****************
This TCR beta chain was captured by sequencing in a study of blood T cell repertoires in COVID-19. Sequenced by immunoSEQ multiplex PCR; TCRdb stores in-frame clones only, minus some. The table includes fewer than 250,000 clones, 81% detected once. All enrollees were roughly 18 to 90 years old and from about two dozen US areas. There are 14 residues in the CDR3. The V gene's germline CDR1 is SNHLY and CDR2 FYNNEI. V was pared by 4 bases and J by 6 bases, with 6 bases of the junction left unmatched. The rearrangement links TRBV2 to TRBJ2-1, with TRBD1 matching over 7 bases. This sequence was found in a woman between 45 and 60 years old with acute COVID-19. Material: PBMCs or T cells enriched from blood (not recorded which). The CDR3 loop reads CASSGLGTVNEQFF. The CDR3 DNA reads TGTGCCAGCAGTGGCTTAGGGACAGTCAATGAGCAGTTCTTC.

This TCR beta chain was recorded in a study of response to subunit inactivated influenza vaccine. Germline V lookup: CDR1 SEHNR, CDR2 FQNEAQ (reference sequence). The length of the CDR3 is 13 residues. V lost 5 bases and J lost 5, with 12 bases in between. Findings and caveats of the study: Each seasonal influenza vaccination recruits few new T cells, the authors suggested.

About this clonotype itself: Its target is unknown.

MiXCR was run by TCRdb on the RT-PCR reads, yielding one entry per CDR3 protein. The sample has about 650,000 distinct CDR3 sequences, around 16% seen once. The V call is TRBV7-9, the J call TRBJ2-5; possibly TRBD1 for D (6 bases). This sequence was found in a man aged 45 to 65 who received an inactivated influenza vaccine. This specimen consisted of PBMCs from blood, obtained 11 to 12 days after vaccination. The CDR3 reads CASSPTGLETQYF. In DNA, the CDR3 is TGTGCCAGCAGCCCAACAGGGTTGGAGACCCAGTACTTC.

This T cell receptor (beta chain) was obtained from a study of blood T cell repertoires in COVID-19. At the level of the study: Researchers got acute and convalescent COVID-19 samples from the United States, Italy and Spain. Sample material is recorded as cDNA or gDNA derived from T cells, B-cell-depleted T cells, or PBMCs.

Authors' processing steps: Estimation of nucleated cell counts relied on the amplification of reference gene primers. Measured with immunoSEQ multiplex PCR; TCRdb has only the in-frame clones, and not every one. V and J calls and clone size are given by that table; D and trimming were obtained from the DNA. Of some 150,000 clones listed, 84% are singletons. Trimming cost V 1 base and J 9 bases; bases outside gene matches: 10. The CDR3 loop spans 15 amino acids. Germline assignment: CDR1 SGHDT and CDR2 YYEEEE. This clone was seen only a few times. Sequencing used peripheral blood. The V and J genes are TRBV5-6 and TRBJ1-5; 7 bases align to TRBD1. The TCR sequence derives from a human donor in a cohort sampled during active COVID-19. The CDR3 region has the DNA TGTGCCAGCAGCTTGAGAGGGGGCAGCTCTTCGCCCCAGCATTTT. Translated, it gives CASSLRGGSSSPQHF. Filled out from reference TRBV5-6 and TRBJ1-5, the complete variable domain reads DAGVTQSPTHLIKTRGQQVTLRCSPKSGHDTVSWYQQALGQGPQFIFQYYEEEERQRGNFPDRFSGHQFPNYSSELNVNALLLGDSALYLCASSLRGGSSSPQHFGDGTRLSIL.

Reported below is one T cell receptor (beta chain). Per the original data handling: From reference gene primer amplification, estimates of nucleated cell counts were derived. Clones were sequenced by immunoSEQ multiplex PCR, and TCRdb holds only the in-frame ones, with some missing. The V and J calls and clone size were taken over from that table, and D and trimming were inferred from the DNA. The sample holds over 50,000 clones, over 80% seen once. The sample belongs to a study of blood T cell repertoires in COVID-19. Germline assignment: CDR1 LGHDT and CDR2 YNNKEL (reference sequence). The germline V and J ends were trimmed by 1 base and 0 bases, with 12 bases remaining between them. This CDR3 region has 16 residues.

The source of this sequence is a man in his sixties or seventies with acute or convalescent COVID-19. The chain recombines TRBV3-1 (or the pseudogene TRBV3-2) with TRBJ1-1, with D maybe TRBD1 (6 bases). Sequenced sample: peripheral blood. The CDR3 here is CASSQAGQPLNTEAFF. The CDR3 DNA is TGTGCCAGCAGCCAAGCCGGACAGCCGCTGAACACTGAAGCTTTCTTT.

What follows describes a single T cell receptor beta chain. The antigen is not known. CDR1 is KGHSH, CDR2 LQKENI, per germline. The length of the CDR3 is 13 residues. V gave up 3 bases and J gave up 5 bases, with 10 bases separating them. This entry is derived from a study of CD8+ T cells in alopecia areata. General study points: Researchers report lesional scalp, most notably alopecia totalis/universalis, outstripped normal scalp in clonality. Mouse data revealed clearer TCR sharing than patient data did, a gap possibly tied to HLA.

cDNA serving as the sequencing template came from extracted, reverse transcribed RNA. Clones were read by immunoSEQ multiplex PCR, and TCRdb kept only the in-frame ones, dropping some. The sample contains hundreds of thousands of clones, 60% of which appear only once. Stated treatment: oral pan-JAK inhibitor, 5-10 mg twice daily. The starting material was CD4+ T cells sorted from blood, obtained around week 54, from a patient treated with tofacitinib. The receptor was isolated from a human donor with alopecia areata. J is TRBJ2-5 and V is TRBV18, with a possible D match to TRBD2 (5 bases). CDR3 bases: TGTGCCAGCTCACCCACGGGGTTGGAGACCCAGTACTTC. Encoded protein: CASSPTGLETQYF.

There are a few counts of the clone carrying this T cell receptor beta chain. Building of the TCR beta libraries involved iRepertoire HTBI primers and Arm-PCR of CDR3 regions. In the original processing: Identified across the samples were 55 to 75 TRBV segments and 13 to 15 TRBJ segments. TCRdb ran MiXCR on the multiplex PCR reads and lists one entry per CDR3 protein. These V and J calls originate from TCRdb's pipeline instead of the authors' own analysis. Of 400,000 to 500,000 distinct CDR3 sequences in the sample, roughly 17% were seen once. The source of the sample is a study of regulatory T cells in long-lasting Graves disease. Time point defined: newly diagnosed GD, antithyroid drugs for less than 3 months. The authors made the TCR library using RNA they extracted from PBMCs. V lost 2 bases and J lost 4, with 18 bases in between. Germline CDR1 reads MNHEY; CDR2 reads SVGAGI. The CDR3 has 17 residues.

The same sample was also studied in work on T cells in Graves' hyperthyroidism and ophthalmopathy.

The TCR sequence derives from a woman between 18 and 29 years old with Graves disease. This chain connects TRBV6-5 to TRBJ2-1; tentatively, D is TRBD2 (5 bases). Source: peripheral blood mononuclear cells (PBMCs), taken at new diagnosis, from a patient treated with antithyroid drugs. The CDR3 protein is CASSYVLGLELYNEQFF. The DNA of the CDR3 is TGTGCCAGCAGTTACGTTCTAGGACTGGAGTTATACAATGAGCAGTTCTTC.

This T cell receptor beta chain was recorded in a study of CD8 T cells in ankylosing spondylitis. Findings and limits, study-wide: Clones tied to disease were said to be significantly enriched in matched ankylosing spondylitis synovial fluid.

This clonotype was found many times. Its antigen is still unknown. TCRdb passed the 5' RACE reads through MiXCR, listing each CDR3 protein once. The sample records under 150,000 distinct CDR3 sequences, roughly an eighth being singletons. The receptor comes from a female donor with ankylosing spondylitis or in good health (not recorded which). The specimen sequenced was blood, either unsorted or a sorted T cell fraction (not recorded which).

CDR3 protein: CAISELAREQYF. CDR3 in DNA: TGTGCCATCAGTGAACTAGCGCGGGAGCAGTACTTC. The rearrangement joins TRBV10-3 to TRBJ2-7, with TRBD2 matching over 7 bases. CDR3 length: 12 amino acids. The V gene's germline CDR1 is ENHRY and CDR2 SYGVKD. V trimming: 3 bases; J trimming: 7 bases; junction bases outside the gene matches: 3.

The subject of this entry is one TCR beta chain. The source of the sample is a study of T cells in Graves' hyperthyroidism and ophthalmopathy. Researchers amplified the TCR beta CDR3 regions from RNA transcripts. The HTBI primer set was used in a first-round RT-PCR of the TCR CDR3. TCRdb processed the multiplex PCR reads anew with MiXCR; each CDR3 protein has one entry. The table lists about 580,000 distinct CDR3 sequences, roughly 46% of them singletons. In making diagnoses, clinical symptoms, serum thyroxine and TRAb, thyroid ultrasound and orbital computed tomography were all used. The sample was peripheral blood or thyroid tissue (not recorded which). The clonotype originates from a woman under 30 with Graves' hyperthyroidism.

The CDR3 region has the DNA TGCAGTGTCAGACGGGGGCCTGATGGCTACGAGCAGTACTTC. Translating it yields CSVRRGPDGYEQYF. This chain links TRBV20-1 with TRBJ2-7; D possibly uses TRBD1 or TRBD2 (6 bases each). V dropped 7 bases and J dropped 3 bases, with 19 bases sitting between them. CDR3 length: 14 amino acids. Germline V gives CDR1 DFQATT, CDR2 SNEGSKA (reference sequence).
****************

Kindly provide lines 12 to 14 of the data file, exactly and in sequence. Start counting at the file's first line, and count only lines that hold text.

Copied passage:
The same sample was also studied in work on T cells in Graves' hyperthyroidism and ophthalmopathy.

The TCR sequence derives from a woman between 18 and 29 years old with Graves disease. This chain connects TRBV6-5 to TRBJ2-1; tentatively, D is TRBD2 (5 bases). Source: peripheral blood mononuclear cells (PBMCs), taken at new diagnosis, from a patient treated with antithyroid drugs. The CDR3 protein is CASSYVLGLELYNEQFF. The DNA of the CDR3 is TGTGCCAGCAGTTACGTTCTAGGACTGGAGTTATACAATGAGCAGTTCTTC.

This T cell receptor beta chain was recorded in a study of CD8 T cells in ankylosing spondylitis. Findings and limits, study-wide: Clones tied to disease were said to be significantly enriched in matched ankylosing spondylitis synovial fluid.